Reform Week: Ballot Access

Member Group : Phil English

This week I am attempting to lay out a series of simple and direct political reforms that would make our elections more representative, and give voters a stronger voice in the process. One of the ways to do this is to change the election rules to foster greater competition, in both primaries and general elections. More choices usually means more citizen involvement, and greater legitimacy to the outcome.

The current system favors the status quo in subtle ways, by favoring incumbents and experienced political actors over newcomers. It favors the existing political parties by insulating them against legitimate competition.

Most elections are settled before they are started, by artificially limiting choices through creating illogical barriers to candidates qualifying for the ballot. This happens in both primary contests, and in General Elections.

How do we change this? A few modest adjustments in the state election laws.

For starters, we should lower the number of signatures needed on primary petitions for candidates to qualify for the ballot. There is no reason why a congressional hopeful should need 1000 signatures to contest a primary in Pennsylvania: it would be easy to reduce the requirement by 75%, and still retain the integrity of the process. The same could be done for state legislative petitions. The current rules protect incumbents, but contribute little to the quality of elections. Similarly, candidates could be given more time to circulate petitions.

Another beneficial change would be to relax the rules that govern how parties fill vacant nominations. Parties now face state legal restrictions against filling a vacant nomination with a candidate who has lost a primary. This is absurd.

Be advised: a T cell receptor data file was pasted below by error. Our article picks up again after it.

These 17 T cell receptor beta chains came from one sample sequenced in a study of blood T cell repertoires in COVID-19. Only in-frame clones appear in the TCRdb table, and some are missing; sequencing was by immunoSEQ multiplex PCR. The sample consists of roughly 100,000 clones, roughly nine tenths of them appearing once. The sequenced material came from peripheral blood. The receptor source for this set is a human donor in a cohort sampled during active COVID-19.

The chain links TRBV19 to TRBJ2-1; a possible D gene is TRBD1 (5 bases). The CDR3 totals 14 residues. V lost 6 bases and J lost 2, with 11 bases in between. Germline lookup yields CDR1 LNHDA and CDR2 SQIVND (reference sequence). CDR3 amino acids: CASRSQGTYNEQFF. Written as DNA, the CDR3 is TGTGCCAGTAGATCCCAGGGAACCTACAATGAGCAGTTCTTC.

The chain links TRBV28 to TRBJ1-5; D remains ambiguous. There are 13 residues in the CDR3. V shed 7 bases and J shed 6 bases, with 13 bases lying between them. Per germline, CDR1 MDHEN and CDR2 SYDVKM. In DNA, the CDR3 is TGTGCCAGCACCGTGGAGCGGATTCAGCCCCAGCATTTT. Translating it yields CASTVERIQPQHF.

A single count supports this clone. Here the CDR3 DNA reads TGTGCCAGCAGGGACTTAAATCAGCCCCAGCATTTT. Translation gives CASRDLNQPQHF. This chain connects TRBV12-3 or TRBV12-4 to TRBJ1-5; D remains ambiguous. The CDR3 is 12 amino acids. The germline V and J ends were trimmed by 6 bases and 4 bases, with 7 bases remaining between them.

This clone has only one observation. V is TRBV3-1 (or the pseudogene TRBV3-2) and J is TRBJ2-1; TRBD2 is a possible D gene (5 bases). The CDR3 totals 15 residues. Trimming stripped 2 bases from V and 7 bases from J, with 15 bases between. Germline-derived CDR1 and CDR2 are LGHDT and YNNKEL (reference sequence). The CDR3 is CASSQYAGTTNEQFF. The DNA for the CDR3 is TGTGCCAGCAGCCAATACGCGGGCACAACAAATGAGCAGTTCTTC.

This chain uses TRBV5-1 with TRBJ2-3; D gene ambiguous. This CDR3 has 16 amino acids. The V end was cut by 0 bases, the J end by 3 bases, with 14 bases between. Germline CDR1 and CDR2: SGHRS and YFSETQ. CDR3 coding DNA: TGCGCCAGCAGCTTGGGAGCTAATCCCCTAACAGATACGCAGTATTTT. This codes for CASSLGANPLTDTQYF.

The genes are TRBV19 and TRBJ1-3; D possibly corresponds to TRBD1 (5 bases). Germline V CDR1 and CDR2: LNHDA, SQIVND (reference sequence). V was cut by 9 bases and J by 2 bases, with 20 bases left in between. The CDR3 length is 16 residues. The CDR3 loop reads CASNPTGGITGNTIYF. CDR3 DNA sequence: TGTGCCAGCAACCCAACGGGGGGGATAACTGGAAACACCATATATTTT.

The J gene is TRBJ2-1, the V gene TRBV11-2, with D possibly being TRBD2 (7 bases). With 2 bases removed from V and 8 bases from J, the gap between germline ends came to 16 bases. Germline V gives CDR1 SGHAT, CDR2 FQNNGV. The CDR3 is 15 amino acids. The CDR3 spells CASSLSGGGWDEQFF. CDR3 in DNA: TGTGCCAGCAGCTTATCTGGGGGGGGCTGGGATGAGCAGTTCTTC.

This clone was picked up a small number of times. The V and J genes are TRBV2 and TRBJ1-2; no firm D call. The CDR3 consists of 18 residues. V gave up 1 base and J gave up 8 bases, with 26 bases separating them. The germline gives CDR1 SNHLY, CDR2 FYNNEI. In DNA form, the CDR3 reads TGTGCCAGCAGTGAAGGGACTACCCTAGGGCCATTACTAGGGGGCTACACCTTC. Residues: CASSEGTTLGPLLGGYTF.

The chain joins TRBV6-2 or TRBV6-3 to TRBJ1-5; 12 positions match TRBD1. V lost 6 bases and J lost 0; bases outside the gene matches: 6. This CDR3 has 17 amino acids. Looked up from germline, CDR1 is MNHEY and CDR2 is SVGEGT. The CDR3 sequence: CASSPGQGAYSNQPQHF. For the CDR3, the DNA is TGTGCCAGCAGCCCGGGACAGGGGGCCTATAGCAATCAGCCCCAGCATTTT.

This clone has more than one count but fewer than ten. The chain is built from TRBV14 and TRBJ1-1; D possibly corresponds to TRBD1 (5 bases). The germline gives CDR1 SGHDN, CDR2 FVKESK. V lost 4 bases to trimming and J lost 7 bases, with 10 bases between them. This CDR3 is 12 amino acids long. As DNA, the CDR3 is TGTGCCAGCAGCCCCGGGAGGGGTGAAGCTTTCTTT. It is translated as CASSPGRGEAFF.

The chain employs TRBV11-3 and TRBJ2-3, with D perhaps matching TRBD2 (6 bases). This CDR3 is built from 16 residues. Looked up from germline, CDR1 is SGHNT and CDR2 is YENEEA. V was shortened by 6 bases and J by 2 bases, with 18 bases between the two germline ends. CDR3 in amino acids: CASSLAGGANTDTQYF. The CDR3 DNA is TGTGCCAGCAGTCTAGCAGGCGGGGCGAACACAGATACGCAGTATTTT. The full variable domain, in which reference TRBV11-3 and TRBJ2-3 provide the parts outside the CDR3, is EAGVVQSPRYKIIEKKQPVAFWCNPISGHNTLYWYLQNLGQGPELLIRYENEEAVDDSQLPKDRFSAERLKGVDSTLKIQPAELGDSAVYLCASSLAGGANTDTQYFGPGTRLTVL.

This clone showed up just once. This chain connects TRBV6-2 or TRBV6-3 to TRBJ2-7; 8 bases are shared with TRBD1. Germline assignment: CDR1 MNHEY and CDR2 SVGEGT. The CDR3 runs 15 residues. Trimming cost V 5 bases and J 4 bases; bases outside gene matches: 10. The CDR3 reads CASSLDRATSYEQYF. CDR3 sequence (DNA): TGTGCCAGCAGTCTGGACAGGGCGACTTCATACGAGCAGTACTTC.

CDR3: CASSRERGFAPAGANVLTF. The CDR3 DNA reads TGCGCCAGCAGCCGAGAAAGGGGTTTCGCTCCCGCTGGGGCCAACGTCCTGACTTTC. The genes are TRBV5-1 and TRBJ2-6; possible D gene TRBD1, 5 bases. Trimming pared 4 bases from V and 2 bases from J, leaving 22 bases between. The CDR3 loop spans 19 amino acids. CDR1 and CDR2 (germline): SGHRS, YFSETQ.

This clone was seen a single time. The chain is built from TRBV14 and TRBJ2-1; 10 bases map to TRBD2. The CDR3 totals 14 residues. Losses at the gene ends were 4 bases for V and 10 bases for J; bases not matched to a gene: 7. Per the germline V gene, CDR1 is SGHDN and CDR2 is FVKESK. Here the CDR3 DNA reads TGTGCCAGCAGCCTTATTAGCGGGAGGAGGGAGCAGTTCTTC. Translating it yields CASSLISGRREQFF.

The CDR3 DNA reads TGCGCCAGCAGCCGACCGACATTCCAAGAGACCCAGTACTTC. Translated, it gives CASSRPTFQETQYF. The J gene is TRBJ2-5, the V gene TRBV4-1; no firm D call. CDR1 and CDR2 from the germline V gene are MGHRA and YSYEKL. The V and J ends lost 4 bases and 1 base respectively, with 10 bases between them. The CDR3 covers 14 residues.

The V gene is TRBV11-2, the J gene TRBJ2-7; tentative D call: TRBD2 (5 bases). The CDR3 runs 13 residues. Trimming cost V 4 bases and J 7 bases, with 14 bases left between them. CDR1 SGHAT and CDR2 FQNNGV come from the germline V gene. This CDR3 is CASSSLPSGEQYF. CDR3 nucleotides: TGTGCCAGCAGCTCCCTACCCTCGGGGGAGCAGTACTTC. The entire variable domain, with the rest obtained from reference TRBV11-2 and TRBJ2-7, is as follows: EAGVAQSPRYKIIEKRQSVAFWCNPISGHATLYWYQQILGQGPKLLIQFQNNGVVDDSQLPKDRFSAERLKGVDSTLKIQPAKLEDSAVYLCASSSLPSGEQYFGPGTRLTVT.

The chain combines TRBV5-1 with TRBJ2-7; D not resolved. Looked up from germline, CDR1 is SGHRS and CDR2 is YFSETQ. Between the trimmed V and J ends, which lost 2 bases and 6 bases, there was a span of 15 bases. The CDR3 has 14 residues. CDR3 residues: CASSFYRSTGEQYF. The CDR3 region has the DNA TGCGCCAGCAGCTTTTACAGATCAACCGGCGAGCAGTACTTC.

A frequent blog presence, Joe LaRocca, opined in my last posting that we should "loosen the requirements for third party candidate nominations." I happen to agree with him. It is hard to defend the massive procedural roadblocks imposed on third party and Independent hopefuls seeking to put their name on the November ballot. Third parties face large and arcane signature requirements to qualify their candidates, and large thresholds of voting to achieve permanent ballot status. Independents have to declare their status early, and mount daunting petition drives. All of these efforts divert scarce time and money from other campaign activities, and throttle independent candidacies before they get started.

Today more and more voters identify themselves as independents, but have few opportunities to choose elected officials from outside of the two parties. That is a paradox that detracts from the political process, and can contribute to frustration.

Don’t get me wrong. I have a strong preference for the two party system, especially where the two parties offer real choices with philosophical contrasts. I would like to see both major parties become more vibrant, and more relevant.

In my mind, the way to do that is not to insulate them from outside competition. Instead, I believe the way to strengthen the two national parties is to open them to greater competition and challenge them to appeal to dissatisfied voters.

History shows that the Free-Soil, Populist, Greenback, Farmer-Labor and Progressive Parties each gave expression to legitimate political movements, which were then co-opted by the major parties, to the benefit of American politics. The challenge of minor parties can be a healthy thing, because it forces the major political parties to redefine themselves and compete. Although I would hate to see the American political system become balkanized along European lines, I think the election laws should allow broader competition, and avoid rationing choices. Ballot access should be a right, and an accessible one, not a limited franchise.

What do you think?